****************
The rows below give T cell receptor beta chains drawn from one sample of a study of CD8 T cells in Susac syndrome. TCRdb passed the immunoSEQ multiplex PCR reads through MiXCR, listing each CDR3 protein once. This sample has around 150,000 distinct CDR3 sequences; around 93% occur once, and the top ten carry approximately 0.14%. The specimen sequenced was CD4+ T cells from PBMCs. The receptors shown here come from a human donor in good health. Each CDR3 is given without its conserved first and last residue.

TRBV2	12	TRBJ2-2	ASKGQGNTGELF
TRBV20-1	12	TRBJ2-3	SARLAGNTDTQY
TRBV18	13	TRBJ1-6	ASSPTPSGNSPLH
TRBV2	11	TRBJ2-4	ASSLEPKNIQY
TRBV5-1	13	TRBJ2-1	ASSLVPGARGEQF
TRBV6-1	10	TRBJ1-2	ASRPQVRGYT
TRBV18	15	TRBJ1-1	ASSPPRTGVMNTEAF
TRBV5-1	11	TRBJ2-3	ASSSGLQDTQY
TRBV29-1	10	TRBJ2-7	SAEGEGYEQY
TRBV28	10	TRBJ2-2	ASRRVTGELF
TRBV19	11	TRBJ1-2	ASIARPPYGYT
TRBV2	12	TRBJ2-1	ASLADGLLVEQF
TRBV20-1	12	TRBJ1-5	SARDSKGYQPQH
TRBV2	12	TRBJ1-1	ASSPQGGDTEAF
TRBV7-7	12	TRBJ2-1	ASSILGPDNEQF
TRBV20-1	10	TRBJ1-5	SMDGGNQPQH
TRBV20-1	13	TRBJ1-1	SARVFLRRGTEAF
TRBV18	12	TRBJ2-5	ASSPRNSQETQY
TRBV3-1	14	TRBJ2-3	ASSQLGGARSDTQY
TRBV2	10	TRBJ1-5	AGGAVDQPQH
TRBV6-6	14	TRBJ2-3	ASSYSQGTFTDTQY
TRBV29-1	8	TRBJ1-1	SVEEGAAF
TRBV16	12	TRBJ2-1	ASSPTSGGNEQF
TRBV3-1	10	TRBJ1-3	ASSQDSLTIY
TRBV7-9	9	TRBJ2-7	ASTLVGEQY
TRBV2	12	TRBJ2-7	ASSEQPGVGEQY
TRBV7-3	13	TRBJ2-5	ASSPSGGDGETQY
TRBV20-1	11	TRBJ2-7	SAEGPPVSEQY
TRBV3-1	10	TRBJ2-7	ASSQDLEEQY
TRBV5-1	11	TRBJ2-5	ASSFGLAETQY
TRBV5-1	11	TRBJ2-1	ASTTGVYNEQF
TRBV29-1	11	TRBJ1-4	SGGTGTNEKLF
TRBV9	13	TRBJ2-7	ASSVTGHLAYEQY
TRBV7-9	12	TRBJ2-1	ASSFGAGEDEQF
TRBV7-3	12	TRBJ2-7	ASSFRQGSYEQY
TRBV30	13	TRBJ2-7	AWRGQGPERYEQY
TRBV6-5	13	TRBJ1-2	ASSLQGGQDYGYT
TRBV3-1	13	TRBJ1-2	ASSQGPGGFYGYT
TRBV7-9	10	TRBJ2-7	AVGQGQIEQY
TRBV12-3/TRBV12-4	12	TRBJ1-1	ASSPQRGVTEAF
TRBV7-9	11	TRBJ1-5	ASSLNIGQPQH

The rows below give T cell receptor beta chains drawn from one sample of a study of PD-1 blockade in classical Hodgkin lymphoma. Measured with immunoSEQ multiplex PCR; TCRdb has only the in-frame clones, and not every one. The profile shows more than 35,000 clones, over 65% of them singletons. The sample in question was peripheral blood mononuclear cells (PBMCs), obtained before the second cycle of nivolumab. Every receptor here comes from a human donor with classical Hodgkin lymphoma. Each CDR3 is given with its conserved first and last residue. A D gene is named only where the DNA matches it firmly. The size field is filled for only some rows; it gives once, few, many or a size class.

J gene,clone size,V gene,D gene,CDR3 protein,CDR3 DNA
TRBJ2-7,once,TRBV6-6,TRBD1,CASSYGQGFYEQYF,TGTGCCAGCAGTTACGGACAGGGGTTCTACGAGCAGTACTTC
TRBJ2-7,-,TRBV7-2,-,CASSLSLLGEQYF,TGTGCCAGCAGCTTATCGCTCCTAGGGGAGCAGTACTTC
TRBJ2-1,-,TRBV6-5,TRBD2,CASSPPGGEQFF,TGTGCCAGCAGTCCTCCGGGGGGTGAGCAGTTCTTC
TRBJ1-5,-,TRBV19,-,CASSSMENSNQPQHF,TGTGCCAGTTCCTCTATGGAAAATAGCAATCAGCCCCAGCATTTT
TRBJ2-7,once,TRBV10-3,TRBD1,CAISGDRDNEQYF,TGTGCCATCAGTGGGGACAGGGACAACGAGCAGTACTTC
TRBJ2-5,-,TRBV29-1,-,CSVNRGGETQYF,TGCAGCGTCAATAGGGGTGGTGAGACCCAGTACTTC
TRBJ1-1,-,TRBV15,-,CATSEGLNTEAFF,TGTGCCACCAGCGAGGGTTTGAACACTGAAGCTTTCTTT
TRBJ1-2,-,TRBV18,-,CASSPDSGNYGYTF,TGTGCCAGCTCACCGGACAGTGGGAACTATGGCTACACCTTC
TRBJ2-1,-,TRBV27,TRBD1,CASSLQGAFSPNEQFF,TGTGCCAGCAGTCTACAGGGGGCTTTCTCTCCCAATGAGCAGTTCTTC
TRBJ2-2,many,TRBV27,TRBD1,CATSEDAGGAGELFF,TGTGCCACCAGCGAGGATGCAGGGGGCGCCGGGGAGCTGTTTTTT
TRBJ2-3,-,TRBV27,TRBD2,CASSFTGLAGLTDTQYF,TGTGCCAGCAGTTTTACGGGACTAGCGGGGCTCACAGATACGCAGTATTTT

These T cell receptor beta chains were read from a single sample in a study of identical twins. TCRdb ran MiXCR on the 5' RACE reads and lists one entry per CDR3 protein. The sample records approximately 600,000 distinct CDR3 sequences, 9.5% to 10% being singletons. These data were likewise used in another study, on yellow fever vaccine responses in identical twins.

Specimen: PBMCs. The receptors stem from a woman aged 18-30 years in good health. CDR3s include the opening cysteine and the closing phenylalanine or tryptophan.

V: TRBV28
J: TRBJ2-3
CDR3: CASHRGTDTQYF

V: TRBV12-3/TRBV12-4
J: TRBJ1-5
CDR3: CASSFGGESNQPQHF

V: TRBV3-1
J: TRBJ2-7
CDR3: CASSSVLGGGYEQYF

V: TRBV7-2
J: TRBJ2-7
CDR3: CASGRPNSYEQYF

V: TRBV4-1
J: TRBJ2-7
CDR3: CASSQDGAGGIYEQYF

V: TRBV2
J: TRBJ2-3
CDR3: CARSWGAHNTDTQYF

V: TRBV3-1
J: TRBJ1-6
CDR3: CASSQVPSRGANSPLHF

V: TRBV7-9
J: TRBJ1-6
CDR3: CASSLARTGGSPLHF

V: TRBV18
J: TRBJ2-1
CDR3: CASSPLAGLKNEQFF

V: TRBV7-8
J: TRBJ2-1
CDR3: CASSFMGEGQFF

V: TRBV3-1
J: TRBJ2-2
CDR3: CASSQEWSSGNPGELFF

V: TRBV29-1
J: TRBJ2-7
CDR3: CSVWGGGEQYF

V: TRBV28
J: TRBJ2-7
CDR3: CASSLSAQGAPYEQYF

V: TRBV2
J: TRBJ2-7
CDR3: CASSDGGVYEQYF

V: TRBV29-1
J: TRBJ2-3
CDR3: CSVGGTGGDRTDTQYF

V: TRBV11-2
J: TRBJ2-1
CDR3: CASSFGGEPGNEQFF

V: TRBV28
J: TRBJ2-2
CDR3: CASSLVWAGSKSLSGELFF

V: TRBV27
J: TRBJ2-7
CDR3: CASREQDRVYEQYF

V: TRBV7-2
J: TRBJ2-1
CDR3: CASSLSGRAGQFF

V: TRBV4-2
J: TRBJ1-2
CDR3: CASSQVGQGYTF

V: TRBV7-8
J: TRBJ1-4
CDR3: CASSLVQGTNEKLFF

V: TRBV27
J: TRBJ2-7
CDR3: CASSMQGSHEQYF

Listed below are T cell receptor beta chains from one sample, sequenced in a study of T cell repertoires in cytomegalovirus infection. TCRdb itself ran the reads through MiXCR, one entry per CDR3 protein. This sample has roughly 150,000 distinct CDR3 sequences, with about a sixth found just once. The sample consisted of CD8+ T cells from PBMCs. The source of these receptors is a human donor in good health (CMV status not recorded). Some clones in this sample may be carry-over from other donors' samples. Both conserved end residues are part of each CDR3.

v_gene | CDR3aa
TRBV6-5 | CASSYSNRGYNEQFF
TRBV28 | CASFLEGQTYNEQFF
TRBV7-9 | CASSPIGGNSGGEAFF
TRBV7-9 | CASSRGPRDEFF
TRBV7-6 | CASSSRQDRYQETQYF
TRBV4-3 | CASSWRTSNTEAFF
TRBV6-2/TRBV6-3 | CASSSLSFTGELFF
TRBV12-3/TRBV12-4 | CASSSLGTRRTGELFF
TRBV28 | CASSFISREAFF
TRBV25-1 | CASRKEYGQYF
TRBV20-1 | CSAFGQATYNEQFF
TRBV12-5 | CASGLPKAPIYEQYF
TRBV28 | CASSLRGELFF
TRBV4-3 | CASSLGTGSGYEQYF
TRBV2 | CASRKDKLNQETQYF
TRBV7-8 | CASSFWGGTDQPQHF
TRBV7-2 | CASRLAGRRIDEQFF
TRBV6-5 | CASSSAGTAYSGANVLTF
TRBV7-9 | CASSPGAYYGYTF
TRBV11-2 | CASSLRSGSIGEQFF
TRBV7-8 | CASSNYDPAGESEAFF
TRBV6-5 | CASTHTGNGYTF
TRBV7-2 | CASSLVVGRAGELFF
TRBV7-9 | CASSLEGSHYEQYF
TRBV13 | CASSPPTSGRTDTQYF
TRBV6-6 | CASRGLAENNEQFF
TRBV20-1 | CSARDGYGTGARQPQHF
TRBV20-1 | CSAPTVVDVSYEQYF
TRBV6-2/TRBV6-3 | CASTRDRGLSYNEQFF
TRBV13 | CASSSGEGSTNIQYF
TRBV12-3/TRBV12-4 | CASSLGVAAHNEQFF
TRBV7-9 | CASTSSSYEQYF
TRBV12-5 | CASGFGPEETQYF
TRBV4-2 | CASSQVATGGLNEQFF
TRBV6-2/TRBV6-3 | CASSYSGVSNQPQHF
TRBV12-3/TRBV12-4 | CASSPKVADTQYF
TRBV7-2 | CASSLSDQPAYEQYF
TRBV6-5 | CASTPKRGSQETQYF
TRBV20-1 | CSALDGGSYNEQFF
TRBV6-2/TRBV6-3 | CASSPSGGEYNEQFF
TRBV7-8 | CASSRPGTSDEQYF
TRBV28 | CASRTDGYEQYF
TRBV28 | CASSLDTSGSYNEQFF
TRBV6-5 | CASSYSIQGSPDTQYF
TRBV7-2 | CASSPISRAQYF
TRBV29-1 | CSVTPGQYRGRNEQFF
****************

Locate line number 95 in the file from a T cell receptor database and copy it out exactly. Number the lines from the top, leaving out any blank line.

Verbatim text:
J: TRBJ2-7